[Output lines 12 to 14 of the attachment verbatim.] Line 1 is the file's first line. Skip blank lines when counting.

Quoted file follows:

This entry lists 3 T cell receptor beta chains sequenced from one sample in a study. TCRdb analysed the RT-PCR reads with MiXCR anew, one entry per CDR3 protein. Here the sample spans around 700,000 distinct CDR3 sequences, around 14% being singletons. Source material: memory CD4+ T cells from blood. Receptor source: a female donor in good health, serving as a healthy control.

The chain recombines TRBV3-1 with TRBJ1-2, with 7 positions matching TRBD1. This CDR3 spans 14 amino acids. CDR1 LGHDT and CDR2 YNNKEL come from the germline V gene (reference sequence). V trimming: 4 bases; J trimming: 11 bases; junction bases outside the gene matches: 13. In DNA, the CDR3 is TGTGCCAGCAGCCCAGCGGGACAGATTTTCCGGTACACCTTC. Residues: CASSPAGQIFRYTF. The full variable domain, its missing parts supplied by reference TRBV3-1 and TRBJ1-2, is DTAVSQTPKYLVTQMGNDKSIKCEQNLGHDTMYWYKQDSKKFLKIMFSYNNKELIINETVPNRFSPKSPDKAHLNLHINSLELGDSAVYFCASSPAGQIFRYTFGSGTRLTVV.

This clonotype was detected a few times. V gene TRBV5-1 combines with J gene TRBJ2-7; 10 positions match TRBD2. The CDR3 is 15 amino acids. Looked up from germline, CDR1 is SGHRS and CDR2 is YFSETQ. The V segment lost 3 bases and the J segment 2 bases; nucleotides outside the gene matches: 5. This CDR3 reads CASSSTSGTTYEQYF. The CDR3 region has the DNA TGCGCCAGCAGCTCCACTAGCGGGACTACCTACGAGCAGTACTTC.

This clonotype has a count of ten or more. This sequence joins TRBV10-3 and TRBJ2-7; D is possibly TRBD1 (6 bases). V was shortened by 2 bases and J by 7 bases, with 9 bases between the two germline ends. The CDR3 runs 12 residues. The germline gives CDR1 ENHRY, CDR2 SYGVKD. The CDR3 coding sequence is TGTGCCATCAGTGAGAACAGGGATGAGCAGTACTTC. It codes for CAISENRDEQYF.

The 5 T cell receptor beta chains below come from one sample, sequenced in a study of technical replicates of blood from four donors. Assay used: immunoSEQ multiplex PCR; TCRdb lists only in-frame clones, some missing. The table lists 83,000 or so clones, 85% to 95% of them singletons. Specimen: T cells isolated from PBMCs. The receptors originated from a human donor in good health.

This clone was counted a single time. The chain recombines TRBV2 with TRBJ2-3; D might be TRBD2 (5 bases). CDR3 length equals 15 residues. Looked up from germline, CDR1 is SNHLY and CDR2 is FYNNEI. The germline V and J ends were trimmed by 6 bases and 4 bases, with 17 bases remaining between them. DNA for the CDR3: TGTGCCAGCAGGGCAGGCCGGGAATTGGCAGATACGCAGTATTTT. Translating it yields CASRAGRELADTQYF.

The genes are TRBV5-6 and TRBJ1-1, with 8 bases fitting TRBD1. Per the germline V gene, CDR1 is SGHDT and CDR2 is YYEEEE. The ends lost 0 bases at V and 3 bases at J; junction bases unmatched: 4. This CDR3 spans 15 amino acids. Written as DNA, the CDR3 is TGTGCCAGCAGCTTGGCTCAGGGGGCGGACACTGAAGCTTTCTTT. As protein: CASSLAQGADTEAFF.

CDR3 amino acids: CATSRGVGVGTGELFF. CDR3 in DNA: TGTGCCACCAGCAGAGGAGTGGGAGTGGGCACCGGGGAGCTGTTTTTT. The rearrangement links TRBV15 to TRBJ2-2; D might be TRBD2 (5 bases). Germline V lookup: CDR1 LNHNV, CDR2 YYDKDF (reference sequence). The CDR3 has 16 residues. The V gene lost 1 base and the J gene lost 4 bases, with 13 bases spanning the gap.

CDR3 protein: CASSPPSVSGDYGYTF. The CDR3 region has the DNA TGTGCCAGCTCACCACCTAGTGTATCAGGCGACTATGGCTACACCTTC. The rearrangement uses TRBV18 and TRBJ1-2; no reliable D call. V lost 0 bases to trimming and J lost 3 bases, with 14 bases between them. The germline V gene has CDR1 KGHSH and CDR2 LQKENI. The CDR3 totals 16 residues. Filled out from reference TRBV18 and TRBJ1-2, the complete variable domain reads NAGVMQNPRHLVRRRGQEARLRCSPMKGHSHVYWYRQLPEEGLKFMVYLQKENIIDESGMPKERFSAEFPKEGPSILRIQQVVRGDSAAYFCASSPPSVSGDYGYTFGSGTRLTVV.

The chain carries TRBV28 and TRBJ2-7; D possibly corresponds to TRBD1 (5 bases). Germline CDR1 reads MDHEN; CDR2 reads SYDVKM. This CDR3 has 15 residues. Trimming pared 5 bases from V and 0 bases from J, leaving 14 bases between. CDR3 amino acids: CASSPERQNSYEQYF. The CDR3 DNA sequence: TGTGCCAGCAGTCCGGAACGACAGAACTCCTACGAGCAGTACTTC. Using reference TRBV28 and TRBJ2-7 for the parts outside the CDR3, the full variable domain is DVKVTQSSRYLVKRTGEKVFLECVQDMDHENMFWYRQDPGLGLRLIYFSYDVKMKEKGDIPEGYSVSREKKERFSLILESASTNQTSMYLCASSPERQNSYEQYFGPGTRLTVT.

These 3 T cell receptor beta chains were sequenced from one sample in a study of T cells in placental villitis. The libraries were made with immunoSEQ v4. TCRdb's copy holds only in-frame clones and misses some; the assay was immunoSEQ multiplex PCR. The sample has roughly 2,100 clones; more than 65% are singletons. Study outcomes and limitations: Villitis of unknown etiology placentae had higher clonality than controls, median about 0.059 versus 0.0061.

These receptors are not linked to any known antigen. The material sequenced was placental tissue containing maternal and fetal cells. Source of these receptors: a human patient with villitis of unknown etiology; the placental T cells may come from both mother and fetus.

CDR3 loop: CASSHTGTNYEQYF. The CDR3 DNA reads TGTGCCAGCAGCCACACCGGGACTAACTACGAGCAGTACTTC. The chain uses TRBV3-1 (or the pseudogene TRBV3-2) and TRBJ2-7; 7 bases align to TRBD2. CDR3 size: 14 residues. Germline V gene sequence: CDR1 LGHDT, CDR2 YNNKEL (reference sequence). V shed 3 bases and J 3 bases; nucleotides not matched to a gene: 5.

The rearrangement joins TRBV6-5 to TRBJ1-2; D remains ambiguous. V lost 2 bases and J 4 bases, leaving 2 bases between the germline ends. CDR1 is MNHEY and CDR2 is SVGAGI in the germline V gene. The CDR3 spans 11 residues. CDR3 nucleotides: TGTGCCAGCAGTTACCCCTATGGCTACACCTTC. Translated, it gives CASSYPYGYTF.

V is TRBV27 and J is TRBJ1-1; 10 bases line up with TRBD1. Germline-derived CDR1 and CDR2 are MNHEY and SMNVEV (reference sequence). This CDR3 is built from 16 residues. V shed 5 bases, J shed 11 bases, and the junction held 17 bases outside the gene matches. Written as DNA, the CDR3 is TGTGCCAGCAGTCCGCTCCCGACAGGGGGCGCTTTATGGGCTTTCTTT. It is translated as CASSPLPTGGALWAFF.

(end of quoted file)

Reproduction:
These receptors are not linked to any known antigen. The material sequenced was placental tissue containing maternal and fetal cells. Source of these receptors: a human patient with villitis of unknown etiology; the placental T cells may come from both mother and fetus.

CDR3 loop: CASSHTGTNYEQYF. The CDR3 DNA reads TGTGCCAGCAGCCACACCGGGACTAACTACGAGCAGTACTTC. The chain uses TRBV3-1 (or the pseudogene TRBV3-2) and TRBJ2-7; 7 bases align to TRBD2. CDR3 size: 14 residues. Germline V gene sequence: CDR1 LGHDT, CDR2 YNNKEL (reference sequence). V shed 3 bases and J 3 bases; nucleotides not matched to a gene: 5.

The rearrangement joins TRBV6-5 to TRBJ1-2; D remains ambiguous. V lost 2 bases and J 4 bases, leaving 2 bases between the germline ends. CDR1 is MNHEY and CDR2 is SVGAGI in the germline V gene. The CDR3 spans 11 residues. CDR3 nucleotides: TGTGCCAGCAGTTACCCCTATGGCTACACCTTC. Translated, it gives CASSYPYGYTF.